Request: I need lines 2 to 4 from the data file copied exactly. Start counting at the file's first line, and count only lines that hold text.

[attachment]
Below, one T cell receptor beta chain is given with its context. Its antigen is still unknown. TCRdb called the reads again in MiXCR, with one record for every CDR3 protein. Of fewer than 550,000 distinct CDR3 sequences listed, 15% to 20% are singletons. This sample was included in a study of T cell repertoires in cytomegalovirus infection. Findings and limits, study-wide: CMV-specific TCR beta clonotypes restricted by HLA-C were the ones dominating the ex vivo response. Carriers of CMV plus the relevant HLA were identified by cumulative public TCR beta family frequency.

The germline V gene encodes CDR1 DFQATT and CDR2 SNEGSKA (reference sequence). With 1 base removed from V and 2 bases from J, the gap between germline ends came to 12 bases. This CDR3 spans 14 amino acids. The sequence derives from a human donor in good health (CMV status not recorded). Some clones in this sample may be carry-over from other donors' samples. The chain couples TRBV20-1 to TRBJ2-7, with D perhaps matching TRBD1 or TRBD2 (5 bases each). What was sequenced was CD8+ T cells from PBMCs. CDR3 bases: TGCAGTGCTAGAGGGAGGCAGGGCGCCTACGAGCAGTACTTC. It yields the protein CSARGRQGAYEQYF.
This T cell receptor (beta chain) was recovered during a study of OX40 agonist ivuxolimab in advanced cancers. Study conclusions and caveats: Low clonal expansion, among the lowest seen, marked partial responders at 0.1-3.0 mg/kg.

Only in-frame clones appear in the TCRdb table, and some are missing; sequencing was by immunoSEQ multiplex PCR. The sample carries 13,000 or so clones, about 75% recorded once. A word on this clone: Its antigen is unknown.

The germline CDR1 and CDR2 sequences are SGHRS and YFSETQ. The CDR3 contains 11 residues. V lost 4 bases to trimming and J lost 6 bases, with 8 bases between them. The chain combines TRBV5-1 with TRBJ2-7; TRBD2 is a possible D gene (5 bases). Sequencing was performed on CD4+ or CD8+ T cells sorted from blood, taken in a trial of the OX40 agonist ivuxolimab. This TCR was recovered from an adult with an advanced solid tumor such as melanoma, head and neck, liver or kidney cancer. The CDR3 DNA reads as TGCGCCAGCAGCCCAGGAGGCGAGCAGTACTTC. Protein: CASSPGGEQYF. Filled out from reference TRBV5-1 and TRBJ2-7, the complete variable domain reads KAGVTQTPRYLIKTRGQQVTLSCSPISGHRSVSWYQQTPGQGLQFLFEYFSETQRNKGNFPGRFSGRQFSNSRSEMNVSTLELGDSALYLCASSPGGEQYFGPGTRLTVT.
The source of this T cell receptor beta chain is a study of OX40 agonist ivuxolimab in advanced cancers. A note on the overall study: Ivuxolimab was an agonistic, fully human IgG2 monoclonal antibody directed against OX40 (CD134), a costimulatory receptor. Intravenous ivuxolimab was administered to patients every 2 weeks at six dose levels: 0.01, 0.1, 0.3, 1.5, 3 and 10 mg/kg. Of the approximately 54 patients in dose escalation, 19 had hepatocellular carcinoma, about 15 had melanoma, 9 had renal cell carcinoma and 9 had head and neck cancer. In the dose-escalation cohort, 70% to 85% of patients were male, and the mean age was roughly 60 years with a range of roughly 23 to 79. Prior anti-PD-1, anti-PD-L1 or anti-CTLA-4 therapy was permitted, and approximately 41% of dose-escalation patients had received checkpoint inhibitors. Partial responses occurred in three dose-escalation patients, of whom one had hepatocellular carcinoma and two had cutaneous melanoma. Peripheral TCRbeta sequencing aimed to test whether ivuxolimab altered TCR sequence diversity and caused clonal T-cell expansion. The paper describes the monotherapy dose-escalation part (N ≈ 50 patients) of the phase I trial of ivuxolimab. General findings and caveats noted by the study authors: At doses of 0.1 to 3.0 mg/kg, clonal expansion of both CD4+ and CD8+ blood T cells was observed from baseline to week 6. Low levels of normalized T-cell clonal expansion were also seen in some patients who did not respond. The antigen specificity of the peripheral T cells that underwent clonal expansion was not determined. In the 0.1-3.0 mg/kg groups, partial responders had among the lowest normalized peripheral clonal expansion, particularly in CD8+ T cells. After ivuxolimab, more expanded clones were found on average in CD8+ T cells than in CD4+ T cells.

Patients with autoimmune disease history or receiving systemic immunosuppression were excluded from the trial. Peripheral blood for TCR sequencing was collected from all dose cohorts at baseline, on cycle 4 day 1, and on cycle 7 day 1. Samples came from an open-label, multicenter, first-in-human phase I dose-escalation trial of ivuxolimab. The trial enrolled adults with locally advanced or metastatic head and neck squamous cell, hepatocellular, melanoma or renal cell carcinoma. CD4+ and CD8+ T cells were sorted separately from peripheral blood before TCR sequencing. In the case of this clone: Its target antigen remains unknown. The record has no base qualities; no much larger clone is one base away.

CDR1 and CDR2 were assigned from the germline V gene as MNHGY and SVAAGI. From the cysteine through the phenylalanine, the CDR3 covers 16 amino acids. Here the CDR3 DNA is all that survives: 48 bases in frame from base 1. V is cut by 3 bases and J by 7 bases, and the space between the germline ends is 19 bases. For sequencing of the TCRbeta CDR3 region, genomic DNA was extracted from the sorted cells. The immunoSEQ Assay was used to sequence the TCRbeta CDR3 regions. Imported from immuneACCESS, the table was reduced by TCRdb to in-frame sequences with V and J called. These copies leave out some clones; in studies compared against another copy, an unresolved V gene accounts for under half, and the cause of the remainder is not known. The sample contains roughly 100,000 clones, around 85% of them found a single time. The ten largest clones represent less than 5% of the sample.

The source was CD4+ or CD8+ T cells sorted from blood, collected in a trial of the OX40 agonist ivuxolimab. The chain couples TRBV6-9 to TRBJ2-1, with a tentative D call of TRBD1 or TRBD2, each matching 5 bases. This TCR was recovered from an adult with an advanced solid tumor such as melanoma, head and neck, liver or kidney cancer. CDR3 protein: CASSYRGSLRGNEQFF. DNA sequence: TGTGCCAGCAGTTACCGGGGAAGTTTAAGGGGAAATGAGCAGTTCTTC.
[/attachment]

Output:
The germline V gene encodes CDR1 DFQATT and CDR2 SNEGSKA (reference sequence). With 1 base removed from V and 2 bases from J, the gap between germline ends came to 12 bases. This CDR3 spans 14 amino acids. The sequence derives from a human donor in good health (CMV status not recorded). Some clones in this sample may be carry-over from other donors' samples. The chain couples TRBV20-1 to TRBJ2-7, with D perhaps matching TRBD1 or TRBD2 (5 bases each). What was sequenced was CD8+ T cells from PBMCs. CDR3 bases: TGCAGTGCTAGAGGGAGGCAGGGCGCCTACGAGCAGTACTTC. It yields the protein CSARGRQGAYEQYF.
This T cell receptor (beta chain) was recovered during a study of OX40 agonist ivuxolimab in advanced cancers. Study conclusions and caveats: Low clonal expansion, among the lowest seen, marked partial responders at 0.1-3.0 mg/kg.

Only in-frame clones appear in the TCRdb table, and some are missing; sequencing was by immunoSEQ multiplex PCR. The sample carries 13,000 or so clones, about 75% recorded once. A word on this clone: Its antigen is unknown.